Originally Posted by Les Wilson View Post
Personally, I appreciate the 3D effect when used to immerse me in the story. When it's used to try and WOW me or throw things at me, it's no different than a cheesy transition, unnecessary violence or a badly written bit of a script. At the same time, 3D is not a requirement to immerse me either.
I could say the same thing about color. There was a time when color was used to separate certain "spectacle" films from the rest of the pack, and the early Technicolor films featured production design that screams "Look at me, I'm in color!!"

Eventually, color became the norm. But that wasn't until there were technical advances that made color more affordable and easier both on set and in post. I think that 3D is moving towards a similar place, where it's becoming more affordable and easier to accomplish.
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Old February 4th, 2011, 01:59 PM   #6
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Professor Banks of UC Berkley did extensive research in the area of focus/convergence coupling and has a conceptual solution for it, even though it requires fairly complex eyewear at this time. Couple of his papers are here: http://www.etcenter.org/files/public...anks_NAB09.pdf , http://bankslab.berkeley.edu/publica...on_model05.pdf . I cannot find the story about his correction, but little reference is mentioned here: 3D Technology Adds Up To Nausea & Headaches For Some | WUSA9.com | Washington, DC | . I saw his presentation at an SID conference. He has a very good understanding of the issue - the first step to correction.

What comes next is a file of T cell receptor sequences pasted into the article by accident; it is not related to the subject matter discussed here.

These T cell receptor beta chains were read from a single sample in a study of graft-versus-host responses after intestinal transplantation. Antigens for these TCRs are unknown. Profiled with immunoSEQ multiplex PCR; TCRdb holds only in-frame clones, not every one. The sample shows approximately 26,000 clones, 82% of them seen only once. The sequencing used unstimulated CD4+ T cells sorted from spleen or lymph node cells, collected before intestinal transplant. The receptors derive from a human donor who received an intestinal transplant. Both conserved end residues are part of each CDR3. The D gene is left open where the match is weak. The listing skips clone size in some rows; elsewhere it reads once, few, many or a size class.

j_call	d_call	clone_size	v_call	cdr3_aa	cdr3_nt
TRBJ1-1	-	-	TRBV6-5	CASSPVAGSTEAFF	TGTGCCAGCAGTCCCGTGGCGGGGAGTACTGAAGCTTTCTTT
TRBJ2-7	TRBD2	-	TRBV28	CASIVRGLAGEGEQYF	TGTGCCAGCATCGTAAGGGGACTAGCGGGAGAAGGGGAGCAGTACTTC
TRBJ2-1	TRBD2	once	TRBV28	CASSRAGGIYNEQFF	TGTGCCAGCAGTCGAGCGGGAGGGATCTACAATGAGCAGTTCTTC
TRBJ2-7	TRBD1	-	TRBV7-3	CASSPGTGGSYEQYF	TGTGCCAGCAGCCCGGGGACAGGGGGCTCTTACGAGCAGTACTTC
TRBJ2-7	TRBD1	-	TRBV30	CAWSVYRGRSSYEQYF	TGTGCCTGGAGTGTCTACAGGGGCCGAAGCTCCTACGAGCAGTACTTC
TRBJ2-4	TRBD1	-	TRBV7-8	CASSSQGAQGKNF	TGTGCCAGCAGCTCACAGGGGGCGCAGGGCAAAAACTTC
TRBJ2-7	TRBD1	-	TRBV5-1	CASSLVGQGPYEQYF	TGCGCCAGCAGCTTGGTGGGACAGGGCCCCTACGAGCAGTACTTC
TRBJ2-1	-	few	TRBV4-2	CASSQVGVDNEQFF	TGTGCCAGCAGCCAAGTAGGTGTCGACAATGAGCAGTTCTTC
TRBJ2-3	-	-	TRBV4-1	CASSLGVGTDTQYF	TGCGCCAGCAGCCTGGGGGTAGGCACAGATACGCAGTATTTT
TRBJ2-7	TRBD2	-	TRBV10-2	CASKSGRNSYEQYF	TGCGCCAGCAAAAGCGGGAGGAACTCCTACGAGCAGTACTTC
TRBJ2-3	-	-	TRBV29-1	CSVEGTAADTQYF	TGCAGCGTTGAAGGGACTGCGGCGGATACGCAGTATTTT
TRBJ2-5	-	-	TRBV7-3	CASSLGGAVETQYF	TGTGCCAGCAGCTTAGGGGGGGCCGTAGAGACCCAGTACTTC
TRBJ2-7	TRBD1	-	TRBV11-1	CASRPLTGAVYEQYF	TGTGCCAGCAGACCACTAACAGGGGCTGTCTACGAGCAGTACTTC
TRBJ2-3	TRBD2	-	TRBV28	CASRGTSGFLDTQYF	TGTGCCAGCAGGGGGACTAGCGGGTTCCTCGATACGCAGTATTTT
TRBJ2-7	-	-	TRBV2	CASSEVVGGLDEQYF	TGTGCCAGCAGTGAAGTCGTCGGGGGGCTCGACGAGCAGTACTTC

This needs to be solved for an ultimate success. Color might have been unnecessary and expensive, but I don't think that color caused physical discomfort for too many people.

The rest of Ebert's rant will be gone with the "sweet sound of tubes" and "harshness of the non-analog audio", IMHO. People will learn how to use the technology better, develop better machines and skills. I hope all this will happen before too many folks get a bad experience with it.